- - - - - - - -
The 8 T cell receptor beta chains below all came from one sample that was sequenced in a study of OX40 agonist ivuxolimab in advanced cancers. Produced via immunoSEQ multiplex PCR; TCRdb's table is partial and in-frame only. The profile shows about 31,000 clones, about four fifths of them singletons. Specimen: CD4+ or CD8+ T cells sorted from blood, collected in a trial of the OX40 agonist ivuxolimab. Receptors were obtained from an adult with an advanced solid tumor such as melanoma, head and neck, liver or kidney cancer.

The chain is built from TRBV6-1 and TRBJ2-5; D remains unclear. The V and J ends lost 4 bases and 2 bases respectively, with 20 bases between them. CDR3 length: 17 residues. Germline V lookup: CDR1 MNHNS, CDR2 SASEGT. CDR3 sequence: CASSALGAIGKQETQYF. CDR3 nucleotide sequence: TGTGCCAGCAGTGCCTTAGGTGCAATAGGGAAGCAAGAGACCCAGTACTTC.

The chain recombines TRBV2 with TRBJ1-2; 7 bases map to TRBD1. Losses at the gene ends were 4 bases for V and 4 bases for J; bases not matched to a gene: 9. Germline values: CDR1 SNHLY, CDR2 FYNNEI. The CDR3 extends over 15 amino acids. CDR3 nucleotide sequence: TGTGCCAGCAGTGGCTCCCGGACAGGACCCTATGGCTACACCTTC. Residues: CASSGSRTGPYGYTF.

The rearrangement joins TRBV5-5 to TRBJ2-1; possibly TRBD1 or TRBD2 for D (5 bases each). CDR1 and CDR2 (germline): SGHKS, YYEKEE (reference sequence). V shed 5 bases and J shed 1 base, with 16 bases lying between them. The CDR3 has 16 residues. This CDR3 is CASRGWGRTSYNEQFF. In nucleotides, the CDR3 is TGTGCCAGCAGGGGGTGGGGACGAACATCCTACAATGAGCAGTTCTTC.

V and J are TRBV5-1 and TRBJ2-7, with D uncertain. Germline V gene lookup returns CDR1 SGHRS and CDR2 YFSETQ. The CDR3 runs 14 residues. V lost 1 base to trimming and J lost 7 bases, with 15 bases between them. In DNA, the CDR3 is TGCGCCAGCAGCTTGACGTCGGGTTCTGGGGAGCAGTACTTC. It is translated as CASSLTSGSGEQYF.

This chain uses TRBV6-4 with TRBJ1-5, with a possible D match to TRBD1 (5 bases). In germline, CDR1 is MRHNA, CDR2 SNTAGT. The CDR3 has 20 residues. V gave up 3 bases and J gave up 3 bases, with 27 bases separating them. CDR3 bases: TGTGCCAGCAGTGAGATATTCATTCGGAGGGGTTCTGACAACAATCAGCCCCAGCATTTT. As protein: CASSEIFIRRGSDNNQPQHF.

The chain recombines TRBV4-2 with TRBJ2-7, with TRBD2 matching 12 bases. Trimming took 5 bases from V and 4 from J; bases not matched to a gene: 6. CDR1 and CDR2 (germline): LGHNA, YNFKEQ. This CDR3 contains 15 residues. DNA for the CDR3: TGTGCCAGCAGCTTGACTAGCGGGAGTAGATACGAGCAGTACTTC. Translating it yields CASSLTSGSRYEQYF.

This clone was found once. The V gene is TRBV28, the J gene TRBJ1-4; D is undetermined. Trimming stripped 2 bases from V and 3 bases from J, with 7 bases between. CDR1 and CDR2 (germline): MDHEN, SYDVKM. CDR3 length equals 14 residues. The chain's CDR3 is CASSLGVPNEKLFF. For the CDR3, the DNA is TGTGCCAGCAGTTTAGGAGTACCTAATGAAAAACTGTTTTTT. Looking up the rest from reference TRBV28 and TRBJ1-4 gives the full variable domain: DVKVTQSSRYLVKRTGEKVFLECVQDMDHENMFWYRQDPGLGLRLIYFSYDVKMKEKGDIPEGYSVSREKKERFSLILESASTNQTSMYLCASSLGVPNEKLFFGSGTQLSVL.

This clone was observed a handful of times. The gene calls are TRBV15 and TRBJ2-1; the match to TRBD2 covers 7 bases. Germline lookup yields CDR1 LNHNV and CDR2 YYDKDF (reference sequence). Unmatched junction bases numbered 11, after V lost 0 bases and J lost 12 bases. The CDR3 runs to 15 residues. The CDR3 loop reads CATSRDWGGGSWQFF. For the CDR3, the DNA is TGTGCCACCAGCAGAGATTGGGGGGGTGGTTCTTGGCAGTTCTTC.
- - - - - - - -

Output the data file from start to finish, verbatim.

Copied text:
The 8 T cell receptor beta chains below all came from one sample that was sequenced in a study of OX40 agonist ivuxolimab in advanced cancers. Produced via immunoSEQ multiplex PCR; TCRdb's table is partial and in-frame only. The profile shows about 31,000 clones, about four fifths of them singletons. Specimen: CD4+ or CD8+ T cells sorted from blood, collected in a trial of the OX40 agonist ivuxolimab. Receptors were obtained from an adult with an advanced solid tumor such as melanoma, head and neck, liver or kidney cancer.

The chain is built from TRBV6-1 and TRBJ2-5; D remains unclear. The V and J ends lost 4 bases and 2 bases respectively, with 20 bases between them. CDR3 length: 17 residues. Germline V lookup: CDR1 MNHNS, CDR2 SASEGT. CDR3 sequence: CASSALGAIGKQETQYF. CDR3 nucleotide sequence: TGTGCCAGCAGTGCCTTAGGTGCAATAGGGAAGCAAGAGACCCAGTACTTC.

The chain recombines TRBV2 with TRBJ1-2; 7 bases map to TRBD1. Losses at the gene ends were 4 bases for V and 4 bases for J; bases not matched to a gene: 9. Germline values: CDR1 SNHLY, CDR2 FYNNEI. The CDR3 extends over 15 amino acids. CDR3 nucleotide sequence: TGTGCCAGCAGTGGCTCCCGGACAGGACCCTATGGCTACACCTTC. Residues: CASSGSRTGPYGYTF.

The rearrangement joins TRBV5-5 to TRBJ2-1; possibly TRBD1 or TRBD2 for D (5 bases each). CDR1 and CDR2 (germline): SGHKS, YYEKEE (reference sequence). V shed 5 bases and J shed 1 base, with 16 bases lying between them. The CDR3 has 16 residues. This CDR3 is CASRGWGRTSYNEQFF. In nucleotides, the CDR3 is TGTGCCAGCAGGGGGTGGGGACGAACATCCTACAATGAGCAGTTCTTC.

V and J are TRBV5-1 and TRBJ2-7, with D uncertain. Germline V gene lookup returns CDR1 SGHRS and CDR2 YFSETQ. The CDR3 runs 14 residues. V lost 1 base to trimming and J lost 7 bases, with 15 bases between them. In DNA, the CDR3 is TGCGCCAGCAGCTTGACGTCGGGTTCTGGGGAGCAGTACTTC. It is translated as CASSLTSGSGEQYF.

This chain uses TRBV6-4 with TRBJ1-5, with a possible D match to TRBD1 (5 bases). In germline, CDR1 is MRHNA, CDR2 SNTAGT. The CDR3 has 20 residues. V gave up 3 bases and J gave up 3 bases, with 27 bases separating them. CDR3 bases: TGTGCCAGCAGTGAGATATTCATTCGGAGGGGTTCTGACAACAATCAGCCCCAGCATTTT. As protein: CASSEIFIRRGSDNNQPQHF.

The chain recombines TRBV4-2 with TRBJ2-7, with TRBD2 matching 12 bases. Trimming took 5 bases from V and 4 from J; bases not matched to a gene: 6. CDR1 and CDR2 (germline): LGHNA, YNFKEQ. This CDR3 contains 15 residues. DNA for the CDR3: TGTGCCAGCAGCTTGACTAGCGGGAGTAGATACGAGCAGTACTTC. Translating it yields CASSLTSGSRYEQYF.

This clone was found once. The V gene is TRBV28, the J gene TRBJ1-4; D is undetermined. Trimming stripped 2 bases from V and 3 bases from J, with 7 bases between. CDR1 and CDR2 (germline): MDHEN, SYDVKM. CDR3 length equals 14 residues. The chain's CDR3 is CASSLGVPNEKLFF. For the CDR3, the DNA is TGTGCCAGCAGTTTAGGAGTACCTAATGAAAAACTGTTTTTT. Looking up the rest from reference TRBV28 and TRBJ1-4 gives the full variable domain: DVKVTQSSRYLVKRTGEKVFLECVQDMDHENMFWYRQDPGLGLRLIYFSYDVKMKEKGDIPEGYSVSREKKERFSLILESASTNQTSMYLCASSLGVPNEKLFFGSGTQLSVL.

This clone was observed a handful of times. The gene calls are TRBV15 and TRBJ2-1; the match to TRBD2 covers 7 bases. Germline lookup yields CDR1 LNHNV and CDR2 YYDKDF (reference sequence). Unmatched junction bases numbered 11, after V lost 0 bases and J lost 12 bases. The CDR3 runs to 15 residues. The CDR3 loop reads CATSRDWGGGSWQFF. For the CDR3, the DNA is TGTGCCACCAGCAGAGATTGGGGGGGTGGTTCTTGGCAGTTCTTC.